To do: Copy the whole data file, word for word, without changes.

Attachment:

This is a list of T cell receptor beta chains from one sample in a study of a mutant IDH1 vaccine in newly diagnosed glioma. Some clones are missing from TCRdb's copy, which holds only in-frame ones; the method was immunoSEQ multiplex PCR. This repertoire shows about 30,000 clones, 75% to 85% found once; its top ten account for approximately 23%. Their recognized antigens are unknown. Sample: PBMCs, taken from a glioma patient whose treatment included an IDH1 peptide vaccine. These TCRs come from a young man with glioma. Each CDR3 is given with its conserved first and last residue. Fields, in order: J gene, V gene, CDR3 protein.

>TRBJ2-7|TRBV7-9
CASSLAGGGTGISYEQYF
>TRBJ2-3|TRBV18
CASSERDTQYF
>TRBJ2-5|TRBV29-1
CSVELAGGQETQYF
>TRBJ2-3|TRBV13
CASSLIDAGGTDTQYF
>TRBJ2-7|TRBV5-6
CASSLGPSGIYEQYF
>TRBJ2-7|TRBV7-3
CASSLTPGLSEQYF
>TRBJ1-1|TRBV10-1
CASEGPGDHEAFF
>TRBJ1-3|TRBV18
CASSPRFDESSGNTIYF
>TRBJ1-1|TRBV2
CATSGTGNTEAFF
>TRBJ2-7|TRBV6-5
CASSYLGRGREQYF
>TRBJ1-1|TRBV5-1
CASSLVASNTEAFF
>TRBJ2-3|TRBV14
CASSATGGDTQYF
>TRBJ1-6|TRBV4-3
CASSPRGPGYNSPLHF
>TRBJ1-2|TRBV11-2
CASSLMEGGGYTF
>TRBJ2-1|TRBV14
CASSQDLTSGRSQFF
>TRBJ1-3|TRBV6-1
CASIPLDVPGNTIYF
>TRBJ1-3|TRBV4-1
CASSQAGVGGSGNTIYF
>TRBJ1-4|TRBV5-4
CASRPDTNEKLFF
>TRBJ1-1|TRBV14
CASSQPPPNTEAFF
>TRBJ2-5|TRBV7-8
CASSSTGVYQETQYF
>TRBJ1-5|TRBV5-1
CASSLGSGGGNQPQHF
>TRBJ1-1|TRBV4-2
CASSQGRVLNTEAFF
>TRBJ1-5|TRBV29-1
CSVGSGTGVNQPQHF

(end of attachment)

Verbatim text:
This is a list of T cell receptor beta chains from one sample in a study of a mutant IDH1 vaccine in newly diagnosed glioma. Some clones are missing from TCRdb's copy, which holds only in-frame ones; the method was immunoSEQ multiplex PCR. This repertoire shows about 30,000 clones, 75% to 85% found once; its top ten account for approximately 23%. Their recognized antigens are unknown. Sample: PBMCs, taken from a glioma patient whose treatment included an IDH1 peptide vaccine. These TCRs come from a young man with glioma. Each CDR3 is given with its conserved first and last residue. Fields, in order: J gene, V gene, CDR3 protein.

>TRBJ2-7|TRBV7-9
CASSLAGGGTGISYEQYF
>TRBJ2-3|TRBV18
CASSERDTQYF
>TRBJ2-5|TRBV29-1
CSVELAGGQETQYF
>TRBJ2-3|TRBV13
CASSLIDAGGTDTQYF
>TRBJ2-7|TRBV5-6
CASSLGPSGIYEQYF
>TRBJ2-7|TRBV7-3
CASSLTPGLSEQYF
>TRBJ1-1|TRBV10-1
CASEGPGDHEAFF
>TRBJ1-3|TRBV18
CASSPRFDESSGNTIYF
>TRBJ1-1|TRBV2
CATSGTGNTEAFF
>TRBJ2-7|TRBV6-5
CASSYLGRGREQYF
>TRBJ1-1|TRBV5-1
CASSLVASNTEAFF
>TRBJ2-3|TRBV14
CASSATGGDTQYF
>TRBJ1-6|TRBV4-3
CASSPRGPGYNSPLHF
>TRBJ1-2|TRBV11-2
CASSLMEGGGYTF
>TRBJ2-1|TRBV14
CASSQDLTSGRSQFF
>TRBJ1-3|TRBV6-1
CASIPLDVPGNTIYF
>TRBJ1-3|TRBV4-1
CASSQAGVGGSGNTIYF
>TRBJ1-4|TRBV5-4
CASRPDTNEKLFF
>TRBJ1-1|TRBV14
CASSQPPPNTEAFF
>TRBJ2-5|TRBV7-8
CASSSTGVYQETQYF
>TRBJ1-5|TRBV5-1
CASSLGSGGGNQPQHF
>TRBJ1-1|TRBV4-2
CASSQGRVLNTEAFF
>TRBJ1-5|TRBV29-1
CSVGSGTGVNQPQHF